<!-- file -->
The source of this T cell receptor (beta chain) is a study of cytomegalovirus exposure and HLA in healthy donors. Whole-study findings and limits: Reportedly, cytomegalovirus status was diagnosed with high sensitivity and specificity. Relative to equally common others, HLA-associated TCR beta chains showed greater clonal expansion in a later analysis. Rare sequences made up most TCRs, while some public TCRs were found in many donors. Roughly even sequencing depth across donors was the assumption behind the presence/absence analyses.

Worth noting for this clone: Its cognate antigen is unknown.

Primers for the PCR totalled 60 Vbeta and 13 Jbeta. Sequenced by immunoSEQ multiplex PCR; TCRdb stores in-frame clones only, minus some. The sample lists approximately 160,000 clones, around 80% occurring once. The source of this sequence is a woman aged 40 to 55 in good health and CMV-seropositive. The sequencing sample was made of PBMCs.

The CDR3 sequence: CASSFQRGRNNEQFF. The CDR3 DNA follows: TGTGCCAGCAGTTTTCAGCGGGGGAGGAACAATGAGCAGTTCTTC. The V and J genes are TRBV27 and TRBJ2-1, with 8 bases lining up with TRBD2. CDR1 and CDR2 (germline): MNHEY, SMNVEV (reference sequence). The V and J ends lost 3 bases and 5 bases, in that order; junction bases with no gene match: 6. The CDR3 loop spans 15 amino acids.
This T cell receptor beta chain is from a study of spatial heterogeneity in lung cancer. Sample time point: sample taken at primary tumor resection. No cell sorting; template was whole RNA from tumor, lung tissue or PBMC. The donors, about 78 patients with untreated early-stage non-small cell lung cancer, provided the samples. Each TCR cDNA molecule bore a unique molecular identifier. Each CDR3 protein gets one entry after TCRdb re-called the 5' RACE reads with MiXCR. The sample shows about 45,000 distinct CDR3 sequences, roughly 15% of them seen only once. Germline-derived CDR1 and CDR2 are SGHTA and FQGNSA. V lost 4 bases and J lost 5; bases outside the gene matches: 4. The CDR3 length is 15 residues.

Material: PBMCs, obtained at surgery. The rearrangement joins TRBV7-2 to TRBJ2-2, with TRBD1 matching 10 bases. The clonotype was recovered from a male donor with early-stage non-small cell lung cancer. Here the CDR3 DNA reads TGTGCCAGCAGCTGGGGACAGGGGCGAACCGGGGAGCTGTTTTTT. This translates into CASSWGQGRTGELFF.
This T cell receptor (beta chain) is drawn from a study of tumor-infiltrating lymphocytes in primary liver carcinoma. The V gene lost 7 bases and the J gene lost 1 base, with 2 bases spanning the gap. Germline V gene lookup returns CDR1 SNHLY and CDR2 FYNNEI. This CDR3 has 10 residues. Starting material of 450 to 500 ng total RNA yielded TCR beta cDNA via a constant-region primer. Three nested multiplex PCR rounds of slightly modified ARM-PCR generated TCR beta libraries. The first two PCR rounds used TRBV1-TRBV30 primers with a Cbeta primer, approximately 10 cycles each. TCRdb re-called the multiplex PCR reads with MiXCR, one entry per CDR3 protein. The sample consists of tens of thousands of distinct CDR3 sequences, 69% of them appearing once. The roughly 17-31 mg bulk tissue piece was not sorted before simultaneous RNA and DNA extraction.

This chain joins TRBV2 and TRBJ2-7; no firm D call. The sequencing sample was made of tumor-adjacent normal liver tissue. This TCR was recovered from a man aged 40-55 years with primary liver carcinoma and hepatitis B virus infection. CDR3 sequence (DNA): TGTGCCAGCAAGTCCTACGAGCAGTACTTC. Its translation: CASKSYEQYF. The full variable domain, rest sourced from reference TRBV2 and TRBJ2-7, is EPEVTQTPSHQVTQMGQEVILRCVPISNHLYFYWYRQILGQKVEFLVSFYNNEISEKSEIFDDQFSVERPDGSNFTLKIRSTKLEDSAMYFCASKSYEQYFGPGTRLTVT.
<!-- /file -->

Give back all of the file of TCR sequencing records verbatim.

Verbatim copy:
The source of this T cell receptor (beta chain) is a study of cytomegalovirus exposure and HLA in healthy donors. Whole-study findings and limits: Reportedly, cytomegalovirus status was diagnosed with high sensitivity and specificity. Relative to equally common others, HLA-associated TCR beta chains showed greater clonal expansion in a later analysis. Rare sequences made up most TCRs, while some public TCRs were found in many donors. Roughly even sequencing depth across donors was the assumption behind the presence/absence analyses.

Worth noting for this clone: Its cognate antigen is unknown.

Primers for the PCR totalled 60 Vbeta and 13 Jbeta. Sequenced by immunoSEQ multiplex PCR; TCRdb stores in-frame clones only, minus some. The sample lists approximately 160,000 clones, around 80% occurring once. The source of this sequence is a woman aged 40 to 55 in good health and CMV-seropositive. The sequencing sample was made of PBMCs.

The CDR3 sequence: CASSFQRGRNNEQFF. The CDR3 DNA follows: TGTGCCAGCAGTTTTCAGCGGGGGAGGAACAATGAGCAGTTCTTC. The V and J genes are TRBV27 and TRBJ2-1, with 8 bases lining up with TRBD2. CDR1 and CDR2 (germline): MNHEY, SMNVEV (reference sequence). The V and J ends lost 3 bases and 5 bases, in that order; junction bases with no gene match: 6. The CDR3 loop spans 15 amino acids.
This T cell receptor beta chain is from a study of spatial heterogeneity in lung cancer. Sample time point: sample taken at primary tumor resection. No cell sorting; template was whole RNA from tumor, lung tissue or PBMC. The donors, about 78 patients with untreated early-stage non-small cell lung cancer, provided the samples. Each TCR cDNA molecule bore a unique molecular identifier. Each CDR3 protein gets one entry after TCRdb re-called the 5' RACE reads with MiXCR. The sample shows about 45,000 distinct CDR3 sequences, roughly 15% of them seen only once. Germline-derived CDR1 and CDR2 are SGHTA and FQGNSA. V lost 4 bases and J lost 5; bases outside the gene matches: 4. The CDR3 length is 15 residues.

Material: PBMCs, obtained at surgery. The rearrangement joins TRBV7-2 to TRBJ2-2, with TRBD1 matching 10 bases. The clonotype was recovered from a male donor with early-stage non-small cell lung cancer. Here the CDR3 DNA reads TGTGCCAGCAGCTGGGGACAGGGGCGAACCGGGGAGCTGTTTTTT. This translates into CASSWGQGRTGELFF.
This T cell receptor (beta chain) is drawn from a study of tumor-infiltrating lymphocytes in primary liver carcinoma. The V gene lost 7 bases and the J gene lost 1 base, with 2 bases spanning the gap. Germline V gene lookup returns CDR1 SNHLY and CDR2 FYNNEI. This CDR3 has 10 residues. Starting material of 450 to 500 ng total RNA yielded TCR beta cDNA via a constant-region primer. Three nested multiplex PCR rounds of slightly modified ARM-PCR generated TCR beta libraries. The first two PCR rounds used TRBV1-TRBV30 primers with a Cbeta primer, approximately 10 cycles each. TCRdb re-called the multiplex PCR reads with MiXCR, one entry per CDR3 protein. The sample consists of tens of thousands of distinct CDR3 sequences, 69% of them appearing once. The roughly 17-31 mg bulk tissue piece was not sorted before simultaneous RNA and DNA extraction.

This chain joins TRBV2 and TRBJ2-7; no firm D call. The sequencing sample was made of tumor-adjacent normal liver tissue. This TCR was recovered from a man aged 40-55 years with primary liver carcinoma and hepatitis B virus infection. CDR3 sequence (DNA): TGTGCCAGCAAGTCCTACGAGCAGTACTTC. Its translation: CASKSYEQYF. The full variable domain, rest sourced from reference TRBV2 and TRBJ2-7, is EPEVTQTPSHQVTQMGQEVILRCVPISNHLYFYWYRQILGQKVEFLVSFYNNEISEKSEIFDDQFSVERPDGSNFTLKIRSTKLEDSAMYFCASKSYEQYFGPGTRLTVT.